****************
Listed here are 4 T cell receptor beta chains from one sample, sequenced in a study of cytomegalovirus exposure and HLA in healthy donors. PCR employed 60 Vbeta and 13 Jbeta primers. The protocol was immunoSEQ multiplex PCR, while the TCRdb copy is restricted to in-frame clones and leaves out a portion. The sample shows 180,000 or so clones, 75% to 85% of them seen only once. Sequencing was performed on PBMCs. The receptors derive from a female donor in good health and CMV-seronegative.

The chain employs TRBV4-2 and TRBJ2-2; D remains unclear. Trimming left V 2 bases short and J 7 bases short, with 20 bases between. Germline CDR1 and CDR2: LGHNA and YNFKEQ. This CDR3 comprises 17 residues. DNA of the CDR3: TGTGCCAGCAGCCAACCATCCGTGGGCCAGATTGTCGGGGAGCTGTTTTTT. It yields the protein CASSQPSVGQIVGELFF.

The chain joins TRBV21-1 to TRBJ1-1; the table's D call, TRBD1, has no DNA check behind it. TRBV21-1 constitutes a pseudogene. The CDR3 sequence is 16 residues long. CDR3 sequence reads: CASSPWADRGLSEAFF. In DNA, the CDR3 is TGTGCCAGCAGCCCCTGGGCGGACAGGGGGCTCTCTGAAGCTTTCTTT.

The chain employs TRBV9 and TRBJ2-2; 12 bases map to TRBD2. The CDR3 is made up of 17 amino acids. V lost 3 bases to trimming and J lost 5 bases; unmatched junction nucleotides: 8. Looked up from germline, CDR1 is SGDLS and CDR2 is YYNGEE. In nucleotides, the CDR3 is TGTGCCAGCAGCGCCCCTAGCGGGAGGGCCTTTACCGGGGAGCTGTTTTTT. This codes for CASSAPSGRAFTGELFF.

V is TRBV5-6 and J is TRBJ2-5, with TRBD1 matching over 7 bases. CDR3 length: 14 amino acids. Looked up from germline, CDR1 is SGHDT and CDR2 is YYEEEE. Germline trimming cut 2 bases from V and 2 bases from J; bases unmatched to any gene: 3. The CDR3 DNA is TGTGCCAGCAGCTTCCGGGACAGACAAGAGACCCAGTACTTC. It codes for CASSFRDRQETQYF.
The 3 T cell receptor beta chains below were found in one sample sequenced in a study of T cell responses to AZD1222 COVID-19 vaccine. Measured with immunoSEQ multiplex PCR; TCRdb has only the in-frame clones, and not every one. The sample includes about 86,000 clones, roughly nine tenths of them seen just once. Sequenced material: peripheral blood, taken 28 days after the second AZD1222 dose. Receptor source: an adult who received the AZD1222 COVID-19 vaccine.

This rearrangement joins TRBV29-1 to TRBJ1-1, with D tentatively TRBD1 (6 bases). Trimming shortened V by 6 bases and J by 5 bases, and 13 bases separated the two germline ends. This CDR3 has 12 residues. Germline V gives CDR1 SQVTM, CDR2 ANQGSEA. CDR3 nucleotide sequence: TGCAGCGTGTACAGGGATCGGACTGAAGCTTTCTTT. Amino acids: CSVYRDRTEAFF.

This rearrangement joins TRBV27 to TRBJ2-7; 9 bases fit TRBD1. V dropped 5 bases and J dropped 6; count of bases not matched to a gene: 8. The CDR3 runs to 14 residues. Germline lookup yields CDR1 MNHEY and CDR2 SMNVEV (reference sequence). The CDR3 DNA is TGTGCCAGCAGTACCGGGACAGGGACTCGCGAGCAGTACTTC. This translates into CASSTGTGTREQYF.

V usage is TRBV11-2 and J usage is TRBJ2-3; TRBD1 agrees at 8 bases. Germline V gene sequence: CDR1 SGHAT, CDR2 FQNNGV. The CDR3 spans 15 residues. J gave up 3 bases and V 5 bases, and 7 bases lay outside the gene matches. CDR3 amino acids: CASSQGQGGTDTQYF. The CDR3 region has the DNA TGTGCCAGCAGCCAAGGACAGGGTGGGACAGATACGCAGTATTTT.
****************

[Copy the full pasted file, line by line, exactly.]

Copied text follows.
Listed here are 4 T cell receptor beta chains from one sample, sequenced in a study of cytomegalovirus exposure and HLA in healthy donors. PCR employed 60 Vbeta and 13 Jbeta primers. The protocol was immunoSEQ multiplex PCR, while the TCRdb copy is restricted to in-frame clones and leaves out a portion. The sample shows 180,000 or so clones, 75% to 85% of them seen only once. Sequencing was performed on PBMCs. The receptors derive from a female donor in good health and CMV-seronegative.

The chain employs TRBV4-2 and TRBJ2-2; D remains unclear. Trimming left V 2 bases short and J 7 bases short, with 20 bases between. Germline CDR1 and CDR2: LGHNA and YNFKEQ. This CDR3 comprises 17 residues. DNA of the CDR3: TGTGCCAGCAGCCAACCATCCGTGGGCCAGATTGTCGGGGAGCTGTTTTTT. It yields the protein CASSQPSVGQIVGELFF.

The chain joins TRBV21-1 to TRBJ1-1; the table's D call, TRBD1, has no DNA check behind it. TRBV21-1 constitutes a pseudogene. The CDR3 sequence is 16 residues long. CDR3 sequence reads: CASSPWADRGLSEAFF. In DNA, the CDR3 is TGTGCCAGCAGCCCCTGGGCGGACAGGGGGCTCTCTGAAGCTTTCTTT.

The chain employs TRBV9 and TRBJ2-2; 12 bases map to TRBD2. The CDR3 is made up of 17 amino acids. V lost 3 bases to trimming and J lost 5 bases; unmatched junction nucleotides: 8. Looked up from germline, CDR1 is SGDLS and CDR2 is YYNGEE. In nucleotides, the CDR3 is TGTGCCAGCAGCGCCCCTAGCGGGAGGGCCTTTACCGGGGAGCTGTTTTTT. This codes for CASSAPSGRAFTGELFF.

V is TRBV5-6 and J is TRBJ2-5, with TRBD1 matching over 7 bases. CDR3 length: 14 amino acids. Looked up from germline, CDR1 is SGHDT and CDR2 is YYEEEE. Germline trimming cut 2 bases from V and 2 bases from J; bases unmatched to any gene: 3. The CDR3 DNA is TGTGCCAGCAGCTTCCGGGACAGACAAGAGACCCAGTACTTC. It codes for CASSFRDRQETQYF.
The 3 T cell receptor beta chains below were found in one sample sequenced in a study of T cell responses to AZD1222 COVID-19 vaccine. Measured with immunoSEQ multiplex PCR; TCRdb has only the in-frame clones, and not every one. The sample includes about 86,000 clones, roughly nine tenths of them seen just once. Sequenced material: peripheral blood, taken 28 days after the second AZD1222 dose. Receptor source: an adult who received the AZD1222 COVID-19 vaccine.

This rearrangement joins TRBV29-1 to TRBJ1-1, with D tentatively TRBD1 (6 bases). Trimming shortened V by 6 bases and J by 5 bases, and 13 bases separated the two germline ends. This CDR3 has 12 residues. Germline V gives CDR1 SQVTM, CDR2 ANQGSEA. CDR3 nucleotide sequence: TGCAGCGTGTACAGGGATCGGACTGAAGCTTTCTTT. Amino acids: CSVYRDRTEAFF.

This rearrangement joins TRBV27 to TRBJ2-7; 9 bases fit TRBD1. V dropped 5 bases and J dropped 6; count of bases not matched to a gene: 8. The CDR3 runs to 14 residues. Germline lookup yields CDR1 MNHEY and CDR2 SMNVEV (reference sequence). The CDR3 DNA is TGTGCCAGCAGTACCGGGACAGGGACTCGCGAGCAGTACTTC. This translates into CASSTGTGTREQYF.

V usage is TRBV11-2 and J usage is TRBJ2-3; TRBD1 agrees at 8 bases. Germline V gene sequence: CDR1 SGHAT, CDR2 FQNNGV. The CDR3 spans 15 residues. J gave up 3 bases and V 5 bases, and 7 bases lay outside the gene matches. CDR3 amino acids: CASSQGQGGTDTQYF. The CDR3 region has the DNA TGTGCCAGCAGCCAAGGACAGGGTGGGACAGATACGCAGTATTTT.